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CASE REPORT Table of Contents   
Year : 2010  |  Volume : 52  |  Issue : 1  |  Page : 71-73
Valproic acid-induced abnormal behavior

1 Department of Pharmacy Practice, J.S.S. College of Pharmacy, Mysore, India
2 Department of Neurology, JSS Medical College Hospital, JSS University, Mysore, India

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Date of Web Publication13-Jan-2010


A 12-year-old female was admitted to hospital with complaints of abnormal behavior. She was on valproic acid 200mg twice daily and clobazam 5mg at night for the past 13 weeks for her complex partial seizures with secondary generalized seizures. On day 60 of the treatment with valproic acid she developed behavioral disturbances and initiated treatment with tablet chlorpromazine, olanzapine and risperidone. During the present hospitalization, as there was no improvement in abnormal behavior, antipsychotics were discontinued and she was on observation for five days. On day 6, valproic acid was replaced with carbamazepine. Patient started recovering gradually from the abnormal behavior three days after the withdrawal of valproic acid and completely recovered after three months. Causality of valproic acid-induced abnormal behavior was 'possible'. Behavioral disturbances associated with valproic acid are rare and is reversible upon discontinuation of the drug. There is a need for vigilance on abnormal behavioral effects in patients receiving valproic acid.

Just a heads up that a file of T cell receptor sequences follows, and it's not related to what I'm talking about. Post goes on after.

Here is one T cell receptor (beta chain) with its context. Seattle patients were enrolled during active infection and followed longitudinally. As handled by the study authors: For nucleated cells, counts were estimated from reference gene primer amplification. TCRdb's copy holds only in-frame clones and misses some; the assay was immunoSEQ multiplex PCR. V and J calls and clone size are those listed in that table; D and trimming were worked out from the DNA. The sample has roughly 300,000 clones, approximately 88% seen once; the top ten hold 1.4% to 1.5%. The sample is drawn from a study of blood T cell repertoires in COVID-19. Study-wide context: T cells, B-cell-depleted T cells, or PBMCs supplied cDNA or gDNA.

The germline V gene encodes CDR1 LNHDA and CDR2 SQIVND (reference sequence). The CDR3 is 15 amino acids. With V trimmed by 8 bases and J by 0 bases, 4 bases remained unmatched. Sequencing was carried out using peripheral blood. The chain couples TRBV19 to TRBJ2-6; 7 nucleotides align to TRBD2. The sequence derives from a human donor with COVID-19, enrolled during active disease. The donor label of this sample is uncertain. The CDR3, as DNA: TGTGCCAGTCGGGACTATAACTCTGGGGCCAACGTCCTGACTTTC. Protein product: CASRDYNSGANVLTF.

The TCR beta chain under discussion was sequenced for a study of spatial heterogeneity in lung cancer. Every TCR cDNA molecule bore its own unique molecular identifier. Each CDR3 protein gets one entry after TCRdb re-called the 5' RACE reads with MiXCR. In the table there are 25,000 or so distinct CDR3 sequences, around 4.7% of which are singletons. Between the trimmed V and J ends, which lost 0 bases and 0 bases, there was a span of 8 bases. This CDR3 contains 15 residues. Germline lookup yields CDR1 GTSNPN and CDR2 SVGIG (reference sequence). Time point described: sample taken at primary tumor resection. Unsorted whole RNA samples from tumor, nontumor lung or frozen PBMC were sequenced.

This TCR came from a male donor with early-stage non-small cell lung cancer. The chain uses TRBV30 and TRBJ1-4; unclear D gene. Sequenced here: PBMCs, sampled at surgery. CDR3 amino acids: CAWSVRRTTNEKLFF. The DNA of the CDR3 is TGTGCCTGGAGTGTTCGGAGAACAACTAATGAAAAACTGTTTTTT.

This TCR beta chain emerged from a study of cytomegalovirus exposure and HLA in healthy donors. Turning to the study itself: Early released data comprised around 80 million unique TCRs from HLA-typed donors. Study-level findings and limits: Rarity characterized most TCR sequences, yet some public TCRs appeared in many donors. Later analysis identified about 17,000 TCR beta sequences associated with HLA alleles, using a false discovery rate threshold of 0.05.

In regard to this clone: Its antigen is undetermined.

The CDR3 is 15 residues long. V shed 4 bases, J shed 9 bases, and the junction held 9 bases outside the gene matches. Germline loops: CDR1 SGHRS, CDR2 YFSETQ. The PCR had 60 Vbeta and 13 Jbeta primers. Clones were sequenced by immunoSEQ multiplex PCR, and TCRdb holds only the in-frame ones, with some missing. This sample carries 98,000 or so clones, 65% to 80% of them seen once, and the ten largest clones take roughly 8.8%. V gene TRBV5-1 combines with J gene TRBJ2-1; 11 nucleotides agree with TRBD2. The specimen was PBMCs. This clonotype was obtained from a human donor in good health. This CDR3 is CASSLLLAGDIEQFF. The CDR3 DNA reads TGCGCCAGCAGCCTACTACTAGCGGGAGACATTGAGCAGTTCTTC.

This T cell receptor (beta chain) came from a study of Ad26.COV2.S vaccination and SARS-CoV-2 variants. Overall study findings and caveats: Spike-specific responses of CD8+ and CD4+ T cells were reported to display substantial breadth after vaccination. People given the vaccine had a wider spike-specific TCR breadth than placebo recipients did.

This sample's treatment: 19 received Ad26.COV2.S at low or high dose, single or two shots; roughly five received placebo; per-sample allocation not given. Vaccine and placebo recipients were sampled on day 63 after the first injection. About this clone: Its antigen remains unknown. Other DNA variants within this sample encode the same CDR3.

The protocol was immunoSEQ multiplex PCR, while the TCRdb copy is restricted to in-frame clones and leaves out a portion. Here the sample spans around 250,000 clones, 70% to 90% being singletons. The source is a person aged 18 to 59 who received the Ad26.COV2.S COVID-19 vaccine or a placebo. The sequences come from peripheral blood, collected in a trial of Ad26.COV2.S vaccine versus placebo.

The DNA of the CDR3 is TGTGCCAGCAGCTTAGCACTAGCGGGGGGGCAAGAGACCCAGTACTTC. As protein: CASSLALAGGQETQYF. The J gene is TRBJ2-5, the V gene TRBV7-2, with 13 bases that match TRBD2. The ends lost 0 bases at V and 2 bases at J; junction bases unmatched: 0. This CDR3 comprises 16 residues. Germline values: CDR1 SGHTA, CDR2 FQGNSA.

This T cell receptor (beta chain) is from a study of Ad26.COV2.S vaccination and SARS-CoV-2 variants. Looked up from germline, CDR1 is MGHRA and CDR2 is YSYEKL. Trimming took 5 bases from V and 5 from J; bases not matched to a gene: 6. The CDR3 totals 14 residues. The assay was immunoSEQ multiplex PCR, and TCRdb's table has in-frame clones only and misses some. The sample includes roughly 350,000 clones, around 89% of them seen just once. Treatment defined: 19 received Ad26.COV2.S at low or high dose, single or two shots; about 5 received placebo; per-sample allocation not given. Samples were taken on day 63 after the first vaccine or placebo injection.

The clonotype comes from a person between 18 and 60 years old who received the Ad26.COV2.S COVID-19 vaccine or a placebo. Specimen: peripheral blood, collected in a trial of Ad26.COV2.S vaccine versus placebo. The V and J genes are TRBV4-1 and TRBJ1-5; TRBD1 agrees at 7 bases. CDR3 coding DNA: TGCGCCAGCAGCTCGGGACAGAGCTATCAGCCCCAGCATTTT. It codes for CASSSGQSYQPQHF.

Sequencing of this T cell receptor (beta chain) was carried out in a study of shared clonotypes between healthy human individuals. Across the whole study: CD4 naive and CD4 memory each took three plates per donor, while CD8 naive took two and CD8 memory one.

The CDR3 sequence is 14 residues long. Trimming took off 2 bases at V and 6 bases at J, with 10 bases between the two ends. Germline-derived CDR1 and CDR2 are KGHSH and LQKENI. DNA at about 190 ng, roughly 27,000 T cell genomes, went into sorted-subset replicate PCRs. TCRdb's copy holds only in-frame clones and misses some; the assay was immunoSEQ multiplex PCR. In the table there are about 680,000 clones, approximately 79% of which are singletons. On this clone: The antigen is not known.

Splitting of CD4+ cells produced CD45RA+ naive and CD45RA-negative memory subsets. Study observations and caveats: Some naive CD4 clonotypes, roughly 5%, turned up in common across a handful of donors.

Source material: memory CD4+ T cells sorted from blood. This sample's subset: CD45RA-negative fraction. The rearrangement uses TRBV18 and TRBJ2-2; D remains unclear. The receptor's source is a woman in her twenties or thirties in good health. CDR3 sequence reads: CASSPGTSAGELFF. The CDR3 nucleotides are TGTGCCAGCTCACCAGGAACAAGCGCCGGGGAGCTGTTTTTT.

Keywords: Adverse drug reaction, behavior, valproic acid

How to cite this article:
Nagalakshmi NC, Ramesh M, Parthasarathi G, Harugeri A, Christy MS, Keshava BS. Valproic acid-induced abnormal behavior. Indian J Psychiatry 2010;52:71-3

How to cite this URL:
Nagalakshmi NC, Ramesh M, Parthasarathi G, Harugeri A, Christy MS, Keshava BS. Valproic acid-induced abnormal behavior. Indian J Psychiatry [serial online] 2010 [cited 2021 Oct 23];52:71-3. Available from:

   Introduction Top